Asparagus (Asparagus officinalis) are hardy plants, which can yield up to 15 years of harvest if well maintained. Hardy within USDA hardiness zones 4 through 9, asparagus thrives in the rich soils of Texas. The state of Texas falls within USDA hardiness zones 6a through 9b, with an average yearly rainfall between 8 and 48 inches. It's a perfect environment for the gardener yearning to cultivate this tasty, green vegetable, which is high in vitamin B and folic acid. If you live in Texas, you can add asparagus to your backyard garden, provided you prepare the soil properly before planting the asparagus crowns.
Things You'll Need
- Soil pH testing kit
- Lime or peat moss
- Asparagus crowns
- Soaker hose
- Sharp knife
Prepare an area in your garden that contains well-drained soil and full sun. Asparagus plants prefer soil with a pH between 6.5 and 7.5. The soil pH in Texas varies. For instance, East Texas tends to have acidic soil, but other areas of Texas that experience more rainfall, often have soil that is more alkaline. Test your soil before planting to determine if your pH is adequate.
Prepare the soil for planting by breaking up large chunks of dirt with a pitchfork and creating a fine soil at least 16 inches deep. If your soil test determines that you need to mix-in amendments, add lime for a pH below 6.5 or peat moss for a pH above 7.5. Add either amendment according to label instructions. Add in a 4-inch layer of compost to enrich the soil.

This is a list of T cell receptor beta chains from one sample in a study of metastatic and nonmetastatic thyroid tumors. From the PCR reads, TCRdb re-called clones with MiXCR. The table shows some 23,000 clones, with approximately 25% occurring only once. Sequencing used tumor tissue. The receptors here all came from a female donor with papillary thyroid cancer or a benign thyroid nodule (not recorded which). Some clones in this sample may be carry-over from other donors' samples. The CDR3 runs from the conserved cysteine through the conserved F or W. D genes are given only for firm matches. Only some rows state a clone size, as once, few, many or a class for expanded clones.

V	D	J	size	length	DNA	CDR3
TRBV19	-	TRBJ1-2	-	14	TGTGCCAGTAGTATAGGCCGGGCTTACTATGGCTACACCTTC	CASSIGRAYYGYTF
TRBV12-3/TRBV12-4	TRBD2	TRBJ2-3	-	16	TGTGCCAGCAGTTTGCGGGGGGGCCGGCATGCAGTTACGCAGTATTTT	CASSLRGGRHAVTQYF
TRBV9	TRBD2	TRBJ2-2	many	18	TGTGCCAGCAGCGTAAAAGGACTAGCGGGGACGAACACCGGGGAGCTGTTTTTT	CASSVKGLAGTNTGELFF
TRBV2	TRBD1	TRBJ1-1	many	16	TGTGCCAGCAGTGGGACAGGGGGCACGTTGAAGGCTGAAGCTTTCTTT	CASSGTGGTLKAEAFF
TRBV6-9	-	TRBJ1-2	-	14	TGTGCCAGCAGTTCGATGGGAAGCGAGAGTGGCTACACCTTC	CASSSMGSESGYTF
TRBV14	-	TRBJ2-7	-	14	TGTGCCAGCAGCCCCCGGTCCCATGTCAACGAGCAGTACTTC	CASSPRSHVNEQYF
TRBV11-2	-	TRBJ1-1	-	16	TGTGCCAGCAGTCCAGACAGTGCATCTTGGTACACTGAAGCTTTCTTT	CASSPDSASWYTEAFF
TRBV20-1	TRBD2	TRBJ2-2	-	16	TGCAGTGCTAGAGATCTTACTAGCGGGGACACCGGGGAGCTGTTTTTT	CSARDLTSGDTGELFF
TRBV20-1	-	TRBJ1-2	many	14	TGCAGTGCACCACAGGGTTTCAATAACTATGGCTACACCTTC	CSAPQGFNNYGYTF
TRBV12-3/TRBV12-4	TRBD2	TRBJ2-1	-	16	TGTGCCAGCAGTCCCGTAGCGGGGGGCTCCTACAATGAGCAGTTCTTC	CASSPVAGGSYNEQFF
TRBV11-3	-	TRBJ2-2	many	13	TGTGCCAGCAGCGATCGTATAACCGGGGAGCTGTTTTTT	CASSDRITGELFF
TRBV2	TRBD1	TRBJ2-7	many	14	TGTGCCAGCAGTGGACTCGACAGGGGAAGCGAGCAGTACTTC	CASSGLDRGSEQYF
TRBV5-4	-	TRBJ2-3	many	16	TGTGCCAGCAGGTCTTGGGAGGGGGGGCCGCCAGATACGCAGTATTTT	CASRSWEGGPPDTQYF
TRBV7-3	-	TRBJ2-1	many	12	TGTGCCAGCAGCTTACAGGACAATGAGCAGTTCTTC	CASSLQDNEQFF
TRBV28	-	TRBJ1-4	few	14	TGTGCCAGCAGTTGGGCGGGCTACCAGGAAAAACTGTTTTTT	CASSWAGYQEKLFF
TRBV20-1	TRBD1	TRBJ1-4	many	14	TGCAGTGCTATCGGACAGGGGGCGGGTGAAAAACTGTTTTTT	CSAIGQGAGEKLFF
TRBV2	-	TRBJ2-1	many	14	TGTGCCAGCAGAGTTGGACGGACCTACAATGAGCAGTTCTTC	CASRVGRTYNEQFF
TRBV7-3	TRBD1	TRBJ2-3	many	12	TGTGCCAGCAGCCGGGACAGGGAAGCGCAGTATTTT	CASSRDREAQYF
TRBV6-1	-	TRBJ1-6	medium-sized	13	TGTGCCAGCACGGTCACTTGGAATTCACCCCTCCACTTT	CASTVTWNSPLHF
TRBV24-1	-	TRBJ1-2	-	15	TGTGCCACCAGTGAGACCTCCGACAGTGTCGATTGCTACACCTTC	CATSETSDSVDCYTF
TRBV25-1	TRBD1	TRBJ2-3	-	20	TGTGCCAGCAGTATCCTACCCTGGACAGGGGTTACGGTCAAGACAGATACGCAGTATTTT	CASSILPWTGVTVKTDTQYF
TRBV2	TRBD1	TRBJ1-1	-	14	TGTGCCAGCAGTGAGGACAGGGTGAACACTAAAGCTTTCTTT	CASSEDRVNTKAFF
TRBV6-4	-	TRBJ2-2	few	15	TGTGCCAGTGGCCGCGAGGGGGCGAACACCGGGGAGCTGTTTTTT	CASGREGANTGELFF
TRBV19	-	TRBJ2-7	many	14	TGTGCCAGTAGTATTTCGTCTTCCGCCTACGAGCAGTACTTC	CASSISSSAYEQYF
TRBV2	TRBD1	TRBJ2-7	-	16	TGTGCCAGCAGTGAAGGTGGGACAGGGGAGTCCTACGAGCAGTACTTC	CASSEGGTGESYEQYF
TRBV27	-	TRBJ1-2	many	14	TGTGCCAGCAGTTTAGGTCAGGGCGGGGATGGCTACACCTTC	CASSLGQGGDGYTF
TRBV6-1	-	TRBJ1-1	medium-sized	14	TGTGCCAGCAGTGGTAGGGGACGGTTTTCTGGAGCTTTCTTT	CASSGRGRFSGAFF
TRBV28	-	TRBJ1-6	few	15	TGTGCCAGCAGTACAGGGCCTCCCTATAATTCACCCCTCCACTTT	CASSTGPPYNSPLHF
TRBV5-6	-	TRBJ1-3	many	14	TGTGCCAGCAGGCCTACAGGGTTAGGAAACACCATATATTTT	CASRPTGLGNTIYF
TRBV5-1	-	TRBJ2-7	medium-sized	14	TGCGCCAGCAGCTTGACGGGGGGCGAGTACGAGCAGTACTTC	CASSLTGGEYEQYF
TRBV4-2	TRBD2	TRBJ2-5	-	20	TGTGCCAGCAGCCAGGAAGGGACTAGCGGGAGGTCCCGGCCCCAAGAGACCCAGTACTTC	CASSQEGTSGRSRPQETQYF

Plant asparagus in Texas soils during the fall season. Dig a 6-inch trench using a hoe or sturdy shovel. Place the asparagus crowns in the trench, spaced 1½ feet apart, roots spread wide apart. Cover the asparagus crowns with 6 inches of soil. Space the trenches 3 feet apart.
Apply a layer of mulch atop the asparagus plants. Bark chips or straw will help with drainage and reduce weed growth around the asparagus plants in the spring. Mulching will also protect the delicate crowns from the Texas winters that dip to a low -5 degrees F in some areas.
Water the Texas asparagus with 1 inch of water per week. Keep the soil moist at a 1-inch depth at all times. Use a soaker hose, which will provide deep watering, instead of a sprinkler. Discontinue watering in the winter if the area of Texas that you live in has a blanket of snow. Resume once the snow has melted. Feed the soil with a 5-10-10 fertilizer. Check the packaging label to determine allocation amounts and time frames.
Continue the process of watering and fertilizing throughout the first growing season. Cut the tops of the asparagus plants down to the soil level during the second winter. Begin harvesting the Texas asparagus during the second year of growth, when the spears are 6 inches in height. Cut the spears approximately 1 inch above the soil line using a sharp knife.
Tips & Warnings
- You can purchase a soil pH test from a garden center or plant nursery.
- Do not over water the asparagus. Asparagus will not thrive in standing water. Check the soil before watering. If it feels moist, refrain from watering and check back in a few days.
- Photo Credit asparagus image by cherie from Fotolia.com
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